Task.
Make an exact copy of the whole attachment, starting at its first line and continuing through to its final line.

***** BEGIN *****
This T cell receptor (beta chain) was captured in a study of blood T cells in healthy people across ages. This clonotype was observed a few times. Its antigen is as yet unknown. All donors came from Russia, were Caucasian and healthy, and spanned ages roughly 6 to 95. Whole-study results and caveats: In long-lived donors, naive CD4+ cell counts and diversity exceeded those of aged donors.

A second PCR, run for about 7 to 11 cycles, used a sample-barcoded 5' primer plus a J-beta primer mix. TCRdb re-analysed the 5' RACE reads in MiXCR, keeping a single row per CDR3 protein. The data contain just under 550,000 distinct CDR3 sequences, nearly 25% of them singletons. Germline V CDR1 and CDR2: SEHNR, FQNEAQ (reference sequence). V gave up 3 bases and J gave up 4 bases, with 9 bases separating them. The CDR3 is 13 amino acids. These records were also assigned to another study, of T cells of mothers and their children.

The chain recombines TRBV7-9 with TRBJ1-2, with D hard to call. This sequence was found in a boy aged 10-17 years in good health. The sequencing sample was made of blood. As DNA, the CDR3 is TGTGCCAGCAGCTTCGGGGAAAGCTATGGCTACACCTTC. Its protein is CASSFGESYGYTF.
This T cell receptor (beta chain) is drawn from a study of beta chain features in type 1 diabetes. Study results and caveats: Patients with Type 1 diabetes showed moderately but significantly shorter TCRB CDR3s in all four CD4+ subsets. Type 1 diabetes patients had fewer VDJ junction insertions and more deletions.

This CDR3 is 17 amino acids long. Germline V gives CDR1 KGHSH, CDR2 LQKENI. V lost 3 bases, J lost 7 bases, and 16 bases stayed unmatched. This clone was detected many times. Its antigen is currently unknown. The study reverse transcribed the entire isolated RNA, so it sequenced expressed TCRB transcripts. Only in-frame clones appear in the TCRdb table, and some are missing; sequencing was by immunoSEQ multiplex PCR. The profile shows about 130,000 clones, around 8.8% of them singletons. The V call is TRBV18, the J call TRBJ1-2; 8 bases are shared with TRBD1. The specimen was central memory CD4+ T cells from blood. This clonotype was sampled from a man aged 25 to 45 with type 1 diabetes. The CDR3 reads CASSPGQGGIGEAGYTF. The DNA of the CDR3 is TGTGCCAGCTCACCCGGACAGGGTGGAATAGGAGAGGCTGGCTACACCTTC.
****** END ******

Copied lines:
This T cell receptor (beta chain) was captured in a study of blood T cells in healthy people across ages. This clonotype was observed a few times. Its antigen is as yet unknown. All donors came from Russia, were Caucasian and healthy, and spanned ages roughly 6 to 95. Whole-study results and caveats: In long-lived donors, naive CD4+ cell counts and diversity exceeded those of aged donors.

A second PCR, run for about 7 to 11 cycles, used a sample-barcoded 5' primer plus a J-beta primer mix. TCRdb re-analysed the 5' RACE reads in MiXCR, keeping a single row per CDR3 protein. The data contain just under 550,000 distinct CDR3 sequences, nearly 25% of them singletons. Germline V CDR1 and CDR2: SEHNR, FQNEAQ (reference sequence). V gave up 3 bases and J gave up 4 bases, with 9 bases separating them. The CDR3 is 13 amino acids. These records were also assigned to another study, of T cells of mothers and their children.

The chain recombines TRBV7-9 with TRBJ1-2, with D hard to call. This sequence was found in a boy aged 10-17 years in good health. The sequencing sample was made of blood. As DNA, the CDR3 is TGTGCCAGCAGCTTCGGGGAAAGCTATGGCTACACCTTC. Its protein is CASSFGESYGYTF.
This T cell receptor (beta chain) is drawn from a study of beta chain features in type 1 diabetes. Study results and caveats: Patients with Type 1 diabetes showed moderately but significantly shorter TCRB CDR3s in all four CD4+ subsets. Type 1 diabetes patients had fewer VDJ junction insertions and more deletions.

This CDR3 is 17 amino acids long. Germline V gives CDR1 KGHSH, CDR2 LQKENI. V lost 3 bases, J lost 7 bases, and 16 bases stayed unmatched. This clone was detected many times. Its antigen is currently unknown. The study reverse transcribed the entire isolated RNA, so it sequenced expressed TCRB transcripts. Only in-frame clones appear in the TCRdb table, and some are missing; sequencing was by immunoSEQ multiplex PCR. The profile shows about 130,000 clones, around 8.8% of them singletons. The V call is TRBV18, the J call TRBJ1-2; 8 bases are shared with TRBD1. The specimen was central memory CD4+ T cells from blood. This clonotype was sampled from a man aged 25 to 45 with type 1 diabetes. The CDR3 reads CASSPGQGGIGEAGYTF. The DNA of the CDR3 is TGTGCCAGCTCACCCGGACAGGGTGGAATAGGAGAGGCTGGCTACACCTTC.